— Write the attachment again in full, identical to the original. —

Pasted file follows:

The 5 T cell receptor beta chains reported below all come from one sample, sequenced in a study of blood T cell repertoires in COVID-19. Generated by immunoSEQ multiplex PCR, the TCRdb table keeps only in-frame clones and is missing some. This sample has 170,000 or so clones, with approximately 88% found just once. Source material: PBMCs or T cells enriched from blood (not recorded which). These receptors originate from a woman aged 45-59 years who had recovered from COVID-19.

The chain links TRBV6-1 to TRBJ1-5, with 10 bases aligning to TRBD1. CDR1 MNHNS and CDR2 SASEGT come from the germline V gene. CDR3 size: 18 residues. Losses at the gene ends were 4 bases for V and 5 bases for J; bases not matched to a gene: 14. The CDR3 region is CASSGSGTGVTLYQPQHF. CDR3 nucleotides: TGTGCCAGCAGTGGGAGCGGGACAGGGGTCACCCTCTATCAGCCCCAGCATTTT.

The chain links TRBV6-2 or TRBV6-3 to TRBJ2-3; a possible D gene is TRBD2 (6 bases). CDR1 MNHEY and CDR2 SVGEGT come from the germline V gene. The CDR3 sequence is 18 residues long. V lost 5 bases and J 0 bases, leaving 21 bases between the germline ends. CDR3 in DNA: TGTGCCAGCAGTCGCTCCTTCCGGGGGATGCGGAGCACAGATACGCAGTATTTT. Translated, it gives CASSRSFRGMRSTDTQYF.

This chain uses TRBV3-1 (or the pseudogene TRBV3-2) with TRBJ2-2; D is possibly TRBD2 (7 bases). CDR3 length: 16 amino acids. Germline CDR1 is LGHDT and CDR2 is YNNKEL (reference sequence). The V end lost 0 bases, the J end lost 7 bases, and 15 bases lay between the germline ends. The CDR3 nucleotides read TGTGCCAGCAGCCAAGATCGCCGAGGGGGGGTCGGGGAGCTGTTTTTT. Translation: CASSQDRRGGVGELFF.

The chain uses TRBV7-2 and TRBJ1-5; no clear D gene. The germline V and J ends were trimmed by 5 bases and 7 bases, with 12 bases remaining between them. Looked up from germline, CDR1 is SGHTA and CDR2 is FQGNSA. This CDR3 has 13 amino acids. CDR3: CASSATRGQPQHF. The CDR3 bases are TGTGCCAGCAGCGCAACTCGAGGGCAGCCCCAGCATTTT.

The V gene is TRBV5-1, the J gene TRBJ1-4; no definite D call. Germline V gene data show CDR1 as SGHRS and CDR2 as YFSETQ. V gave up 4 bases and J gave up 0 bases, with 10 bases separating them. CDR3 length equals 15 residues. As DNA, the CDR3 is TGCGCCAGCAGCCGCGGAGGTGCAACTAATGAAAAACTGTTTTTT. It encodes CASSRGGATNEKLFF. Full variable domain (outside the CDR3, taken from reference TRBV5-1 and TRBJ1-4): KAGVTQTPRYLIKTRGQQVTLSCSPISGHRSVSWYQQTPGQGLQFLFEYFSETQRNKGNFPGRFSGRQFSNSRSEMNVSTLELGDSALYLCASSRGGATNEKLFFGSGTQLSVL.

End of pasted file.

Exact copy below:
The 5 T cell receptor beta chains reported below all come from one sample, sequenced in a study of blood T cell repertoires in COVID-19. Generated by immunoSEQ multiplex PCR, the TCRdb table keeps only in-frame clones and is missing some. This sample has 170,000 or so clones, with approximately 88% found just once. Source material: PBMCs or T cells enriched from blood (not recorded which). These receptors originate from a woman aged 45-59 years who had recovered from COVID-19.

The chain links TRBV6-1 to TRBJ1-5, with 10 bases aligning to TRBD1. CDR1 MNHNS and CDR2 SASEGT come from the germline V gene. CDR3 size: 18 residues. Losses at the gene ends were 4 bases for V and 5 bases for J; bases not matched to a gene: 14. The CDR3 region is CASSGSGTGVTLYQPQHF. CDR3 nucleotides: TGTGCCAGCAGTGGGAGCGGGACAGGGGTCACCCTCTATCAGCCCCAGCATTTT.

The chain links TRBV6-2 or TRBV6-3 to TRBJ2-3; a possible D gene is TRBD2 (6 bases). CDR1 MNHEY and CDR2 SVGEGT come from the germline V gene. The CDR3 sequence is 18 residues long. V lost 5 bases and J 0 bases, leaving 21 bases between the germline ends. CDR3 in DNA: TGTGCCAGCAGTCGCTCCTTCCGGGGGATGCGGAGCACAGATACGCAGTATTTT. Translated, it gives CASSRSFRGMRSTDTQYF.

This chain uses TRBV3-1 (or the pseudogene TRBV3-2) with TRBJ2-2; D is possibly TRBD2 (7 bases). CDR3 length: 16 amino acids. Germline CDR1 is LGHDT and CDR2 is YNNKEL (reference sequence). The V end lost 0 bases, the J end lost 7 bases, and 15 bases lay between the germline ends. The CDR3 nucleotides read TGTGCCAGCAGCCAAGATCGCCGAGGGGGGGTCGGGGAGCTGTTTTTT. Translation: CASSQDRRGGVGELFF.

The chain uses TRBV7-2 and TRBJ1-5; no clear D gene. The germline V and J ends were trimmed by 5 bases and 7 bases, with 12 bases remaining between them. Looked up from germline, CDR1 is SGHTA and CDR2 is FQGNSA. This CDR3 has 13 amino acids. CDR3: CASSATRGQPQHF. The CDR3 bases are TGTGCCAGCAGCGCAACTCGAGGGCAGCCCCAGCATTTT.

The V gene is TRBV5-1, the J gene TRBJ1-4; no definite D call. Germline V gene data show CDR1 as SGHRS and CDR2 as YFSETQ. V gave up 4 bases and J gave up 0 bases, with 10 bases separating them. CDR3 length equals 15 residues. As DNA, the CDR3 is TGCGCCAGCAGCCGCGGAGGTGCAACTAATGAAAAACTGTTTTTT. It encodes CASSRGGATNEKLFF. Full variable domain (outside the CDR3, taken from reference TRBV5-1 and TRBJ1-4): KAGVTQTPRYLIKTRGQQVTLSCSPISGHRSVSWYQQTPGQGLQFLFEYFSETQRNKGNFPGRFSGRQFSNSRSEMNVSTLELGDSALYLCASSRGGATNEKLFFGSGTQLSVL.